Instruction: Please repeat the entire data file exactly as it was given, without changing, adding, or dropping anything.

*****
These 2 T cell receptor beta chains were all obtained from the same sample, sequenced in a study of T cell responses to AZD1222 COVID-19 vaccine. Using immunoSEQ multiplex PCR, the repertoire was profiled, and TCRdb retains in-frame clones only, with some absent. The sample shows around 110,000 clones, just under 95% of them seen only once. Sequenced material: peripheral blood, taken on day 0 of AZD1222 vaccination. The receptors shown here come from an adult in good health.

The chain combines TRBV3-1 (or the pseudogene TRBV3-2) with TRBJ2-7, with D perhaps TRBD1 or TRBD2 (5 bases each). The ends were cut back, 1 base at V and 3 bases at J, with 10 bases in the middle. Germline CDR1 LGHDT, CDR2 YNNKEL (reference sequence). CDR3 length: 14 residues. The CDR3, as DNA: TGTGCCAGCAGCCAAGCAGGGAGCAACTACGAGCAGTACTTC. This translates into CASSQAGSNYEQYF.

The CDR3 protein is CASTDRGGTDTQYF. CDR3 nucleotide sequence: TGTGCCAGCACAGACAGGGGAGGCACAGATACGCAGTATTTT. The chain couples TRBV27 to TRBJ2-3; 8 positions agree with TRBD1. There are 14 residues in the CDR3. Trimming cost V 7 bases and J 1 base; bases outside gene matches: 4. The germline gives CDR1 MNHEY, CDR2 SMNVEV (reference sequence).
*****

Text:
These 2 T cell receptor beta chains were all obtained from the same sample, sequenced in a study of T cell responses to AZD1222 COVID-19 vaccine. Using immunoSEQ multiplex PCR, the repertoire was profiled, and TCRdb retains in-frame clones only, with some absent. The sample shows around 110,000 clones, just under 95% of them seen only once. Sequenced material: peripheral blood, taken on day 0 of AZD1222 vaccination. The receptors shown here come from an adult in good health.

The chain combines TRBV3-1 (or the pseudogene TRBV3-2) with TRBJ2-7, with D perhaps TRBD1 or TRBD2 (5 bases each). The ends were cut back, 1 base at V and 3 bases at J, with 10 bases in the middle. Germline CDR1 LGHDT, CDR2 YNNKEL (reference sequence). CDR3 length: 14 residues. The CDR3, as DNA: TGTGCCAGCAGCCAAGCAGGGAGCAACTACGAGCAGTACTTC. This translates into CASSQAGSNYEQYF.

The CDR3 protein is CASTDRGGTDTQYF. CDR3 nucleotide sequence: TGTGCCAGCACAGACAGGGGAGGCACAGATACGCAGTATTTT. The chain couples TRBV27 to TRBJ2-3; 8 positions agree with TRBD1. There are 14 residues in the CDR3. Trimming cost V 7 bases and J 1 base; bases outside gene matches: 4. The germline gives CDR1 MNHEY, CDR2 SMNVEV (reference sequence).